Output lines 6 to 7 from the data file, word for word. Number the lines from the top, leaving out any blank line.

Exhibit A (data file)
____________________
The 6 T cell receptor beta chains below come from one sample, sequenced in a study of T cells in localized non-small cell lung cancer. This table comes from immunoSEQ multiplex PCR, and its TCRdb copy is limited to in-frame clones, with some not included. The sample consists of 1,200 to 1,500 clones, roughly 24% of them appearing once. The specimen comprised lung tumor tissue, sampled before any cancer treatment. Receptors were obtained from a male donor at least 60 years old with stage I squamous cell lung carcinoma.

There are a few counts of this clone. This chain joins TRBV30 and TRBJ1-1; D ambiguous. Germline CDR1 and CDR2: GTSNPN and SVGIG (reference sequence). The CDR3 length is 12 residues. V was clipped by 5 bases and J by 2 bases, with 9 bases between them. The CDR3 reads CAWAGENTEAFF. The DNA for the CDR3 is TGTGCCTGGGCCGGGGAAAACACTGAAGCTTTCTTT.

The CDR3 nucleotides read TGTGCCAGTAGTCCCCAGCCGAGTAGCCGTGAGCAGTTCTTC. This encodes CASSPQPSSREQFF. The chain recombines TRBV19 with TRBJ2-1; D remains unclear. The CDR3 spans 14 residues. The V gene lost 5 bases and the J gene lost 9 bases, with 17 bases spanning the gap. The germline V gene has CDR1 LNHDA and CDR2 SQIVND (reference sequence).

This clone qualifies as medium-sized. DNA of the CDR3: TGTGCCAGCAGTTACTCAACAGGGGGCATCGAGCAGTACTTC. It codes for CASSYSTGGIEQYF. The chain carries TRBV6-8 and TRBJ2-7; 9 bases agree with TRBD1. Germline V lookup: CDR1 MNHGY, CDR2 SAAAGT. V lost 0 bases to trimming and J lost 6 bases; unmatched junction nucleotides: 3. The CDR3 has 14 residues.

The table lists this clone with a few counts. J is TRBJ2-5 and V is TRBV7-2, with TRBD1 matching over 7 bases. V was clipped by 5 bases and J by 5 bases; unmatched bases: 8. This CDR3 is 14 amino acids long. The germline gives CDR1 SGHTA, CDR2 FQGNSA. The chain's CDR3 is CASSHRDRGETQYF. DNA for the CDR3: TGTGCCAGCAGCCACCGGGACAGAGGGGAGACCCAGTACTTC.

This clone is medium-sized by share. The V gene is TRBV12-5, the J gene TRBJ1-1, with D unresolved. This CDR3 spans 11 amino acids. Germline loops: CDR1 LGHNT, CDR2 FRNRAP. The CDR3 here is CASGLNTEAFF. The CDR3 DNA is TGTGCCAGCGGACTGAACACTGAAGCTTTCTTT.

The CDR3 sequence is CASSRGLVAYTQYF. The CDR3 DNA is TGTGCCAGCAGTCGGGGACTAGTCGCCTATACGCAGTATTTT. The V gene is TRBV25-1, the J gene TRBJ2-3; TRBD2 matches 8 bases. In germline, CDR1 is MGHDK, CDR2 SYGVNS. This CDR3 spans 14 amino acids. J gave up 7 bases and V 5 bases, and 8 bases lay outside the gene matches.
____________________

This clone is medium-sized by share. The V gene is TRBV12-5, the J gene TRBJ1-1, with D unresolved. This CDR3 spans 11 amino acids. Germline loops: CDR1 LGHNT, CDR2 FRNRAP. The CDR3 here is CASGLNTEAFF. The CDR3 DNA is TGTGCCAGCGGACTGAACACTGAAGCTTTCTTT.

The CDR3 sequence is CASSRGLVAYTQYF. The CDR3 DNA is TGTGCCAGCAGTCGGGGACTAGTCGCCTATACGCAGTATTTT. The V gene is TRBV25-1, the J gene TRBJ2-3; TRBD2 matches 8 bases. In germline, CDR1 is MGHDK, CDR2 SYGVNS. This CDR3 spans 14 amino acids. J gave up 7 bases and V 5 bases, and 8 bases lay outside the gene matches.